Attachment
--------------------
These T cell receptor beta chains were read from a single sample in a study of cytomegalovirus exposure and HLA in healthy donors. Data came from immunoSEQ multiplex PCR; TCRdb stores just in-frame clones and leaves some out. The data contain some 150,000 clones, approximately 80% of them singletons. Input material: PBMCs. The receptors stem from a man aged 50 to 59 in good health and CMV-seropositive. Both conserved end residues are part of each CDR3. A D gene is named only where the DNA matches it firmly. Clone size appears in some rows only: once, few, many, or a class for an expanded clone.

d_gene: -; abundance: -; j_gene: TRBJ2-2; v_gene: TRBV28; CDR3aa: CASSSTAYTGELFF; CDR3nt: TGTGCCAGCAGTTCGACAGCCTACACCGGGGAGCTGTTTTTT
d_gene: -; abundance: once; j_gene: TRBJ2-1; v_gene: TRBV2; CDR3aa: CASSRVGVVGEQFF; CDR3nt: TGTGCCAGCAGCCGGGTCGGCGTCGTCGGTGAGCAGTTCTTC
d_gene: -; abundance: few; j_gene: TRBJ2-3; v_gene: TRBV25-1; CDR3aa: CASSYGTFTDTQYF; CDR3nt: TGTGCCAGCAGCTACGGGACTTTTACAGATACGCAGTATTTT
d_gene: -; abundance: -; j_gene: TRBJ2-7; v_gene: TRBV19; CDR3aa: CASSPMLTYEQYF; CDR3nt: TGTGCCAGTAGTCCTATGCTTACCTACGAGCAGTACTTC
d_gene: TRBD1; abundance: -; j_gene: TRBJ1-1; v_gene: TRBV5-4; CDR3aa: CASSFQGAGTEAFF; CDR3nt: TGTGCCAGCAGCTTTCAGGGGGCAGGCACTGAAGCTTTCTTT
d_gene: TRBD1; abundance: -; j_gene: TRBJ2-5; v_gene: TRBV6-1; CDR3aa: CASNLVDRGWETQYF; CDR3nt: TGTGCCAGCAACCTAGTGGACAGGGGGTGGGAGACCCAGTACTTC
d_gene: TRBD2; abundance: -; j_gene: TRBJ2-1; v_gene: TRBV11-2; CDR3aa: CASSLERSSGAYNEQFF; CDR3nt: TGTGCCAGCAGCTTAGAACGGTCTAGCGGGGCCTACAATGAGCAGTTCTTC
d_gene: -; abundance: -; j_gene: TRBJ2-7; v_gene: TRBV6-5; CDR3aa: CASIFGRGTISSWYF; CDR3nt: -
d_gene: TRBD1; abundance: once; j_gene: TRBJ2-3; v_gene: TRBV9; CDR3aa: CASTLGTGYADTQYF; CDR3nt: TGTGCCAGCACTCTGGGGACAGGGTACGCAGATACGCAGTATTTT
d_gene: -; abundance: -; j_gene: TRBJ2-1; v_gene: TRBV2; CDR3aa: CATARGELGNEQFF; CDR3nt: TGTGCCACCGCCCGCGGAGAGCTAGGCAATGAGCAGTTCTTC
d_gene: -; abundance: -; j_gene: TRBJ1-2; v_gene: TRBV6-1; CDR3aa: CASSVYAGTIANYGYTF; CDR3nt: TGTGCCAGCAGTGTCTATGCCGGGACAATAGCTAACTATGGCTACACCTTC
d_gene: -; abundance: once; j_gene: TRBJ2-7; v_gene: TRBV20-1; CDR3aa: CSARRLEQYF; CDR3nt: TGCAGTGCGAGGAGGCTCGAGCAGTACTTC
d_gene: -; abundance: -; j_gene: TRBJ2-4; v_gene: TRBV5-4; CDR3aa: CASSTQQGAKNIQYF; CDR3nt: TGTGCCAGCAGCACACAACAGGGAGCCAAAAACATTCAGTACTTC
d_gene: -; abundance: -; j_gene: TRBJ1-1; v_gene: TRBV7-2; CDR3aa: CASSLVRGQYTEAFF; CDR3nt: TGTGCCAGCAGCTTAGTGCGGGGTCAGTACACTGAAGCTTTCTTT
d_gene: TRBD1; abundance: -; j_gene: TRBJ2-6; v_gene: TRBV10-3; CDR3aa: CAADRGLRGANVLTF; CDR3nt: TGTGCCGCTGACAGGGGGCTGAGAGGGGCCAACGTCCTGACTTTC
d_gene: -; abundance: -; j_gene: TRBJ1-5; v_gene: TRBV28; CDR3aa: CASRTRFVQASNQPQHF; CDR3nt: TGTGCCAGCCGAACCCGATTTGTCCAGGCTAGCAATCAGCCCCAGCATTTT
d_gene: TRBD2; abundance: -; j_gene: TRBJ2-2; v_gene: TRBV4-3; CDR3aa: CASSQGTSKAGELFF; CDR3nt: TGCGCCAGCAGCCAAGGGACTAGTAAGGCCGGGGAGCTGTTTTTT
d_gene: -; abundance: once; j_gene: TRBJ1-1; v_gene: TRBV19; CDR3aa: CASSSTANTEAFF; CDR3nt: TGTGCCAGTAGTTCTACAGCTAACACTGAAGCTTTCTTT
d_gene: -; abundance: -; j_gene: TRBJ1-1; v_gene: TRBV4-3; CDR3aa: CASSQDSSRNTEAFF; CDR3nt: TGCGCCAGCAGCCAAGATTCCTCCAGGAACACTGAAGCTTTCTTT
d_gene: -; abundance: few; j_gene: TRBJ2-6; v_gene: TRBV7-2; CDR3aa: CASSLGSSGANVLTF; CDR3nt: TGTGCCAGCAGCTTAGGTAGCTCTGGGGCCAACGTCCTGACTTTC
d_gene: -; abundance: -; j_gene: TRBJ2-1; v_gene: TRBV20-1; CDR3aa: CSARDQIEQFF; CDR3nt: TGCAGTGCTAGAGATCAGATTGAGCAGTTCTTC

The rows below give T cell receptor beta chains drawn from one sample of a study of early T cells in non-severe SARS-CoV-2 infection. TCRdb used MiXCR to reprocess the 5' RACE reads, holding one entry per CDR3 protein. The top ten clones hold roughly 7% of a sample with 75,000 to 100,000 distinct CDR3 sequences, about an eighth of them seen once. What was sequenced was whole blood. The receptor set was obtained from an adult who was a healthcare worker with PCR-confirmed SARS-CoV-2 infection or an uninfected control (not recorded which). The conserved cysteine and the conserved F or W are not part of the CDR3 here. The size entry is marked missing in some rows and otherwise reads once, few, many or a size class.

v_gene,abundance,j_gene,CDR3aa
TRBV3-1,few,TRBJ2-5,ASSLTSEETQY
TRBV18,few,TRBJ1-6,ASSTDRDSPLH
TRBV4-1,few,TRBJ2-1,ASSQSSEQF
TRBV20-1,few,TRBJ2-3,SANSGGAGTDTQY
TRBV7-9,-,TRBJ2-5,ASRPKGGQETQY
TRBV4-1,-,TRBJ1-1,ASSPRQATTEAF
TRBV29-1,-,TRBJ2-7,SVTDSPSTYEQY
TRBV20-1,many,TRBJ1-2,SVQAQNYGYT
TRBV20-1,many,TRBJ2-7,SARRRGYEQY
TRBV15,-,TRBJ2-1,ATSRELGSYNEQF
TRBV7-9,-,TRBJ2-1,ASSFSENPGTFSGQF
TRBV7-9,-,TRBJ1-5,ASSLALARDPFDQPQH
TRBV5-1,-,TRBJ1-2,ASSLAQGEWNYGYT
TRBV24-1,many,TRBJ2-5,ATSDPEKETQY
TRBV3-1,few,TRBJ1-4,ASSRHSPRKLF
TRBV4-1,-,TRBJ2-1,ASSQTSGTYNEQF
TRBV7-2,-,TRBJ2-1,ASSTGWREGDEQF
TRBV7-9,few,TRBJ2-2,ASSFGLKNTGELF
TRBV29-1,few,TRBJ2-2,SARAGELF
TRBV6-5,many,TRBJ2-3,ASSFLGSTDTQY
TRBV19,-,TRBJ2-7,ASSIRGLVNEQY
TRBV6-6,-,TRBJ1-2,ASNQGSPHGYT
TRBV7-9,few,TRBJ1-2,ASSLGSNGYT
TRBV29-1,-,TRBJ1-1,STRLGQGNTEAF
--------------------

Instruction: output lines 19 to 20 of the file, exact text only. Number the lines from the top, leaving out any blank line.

d_gene: -; abundance: once; j_gene: TRBJ1-1; v_gene: TRBV19; CDR3aa: CASSSTANTEAFF; CDR3nt: TGTGCCAGTAGTTCTACAGCTAACACTGAAGCTTTCTTT
d_gene: -; abundance: -; j_gene: TRBJ1-1; v_gene: TRBV4-3; CDR3aa: CASSQDSSRNTEAFF; CDR3nt: TGCGCCAGCAGCCAAGATTCCTCCAGGAACACTGAAGCTTTCTTT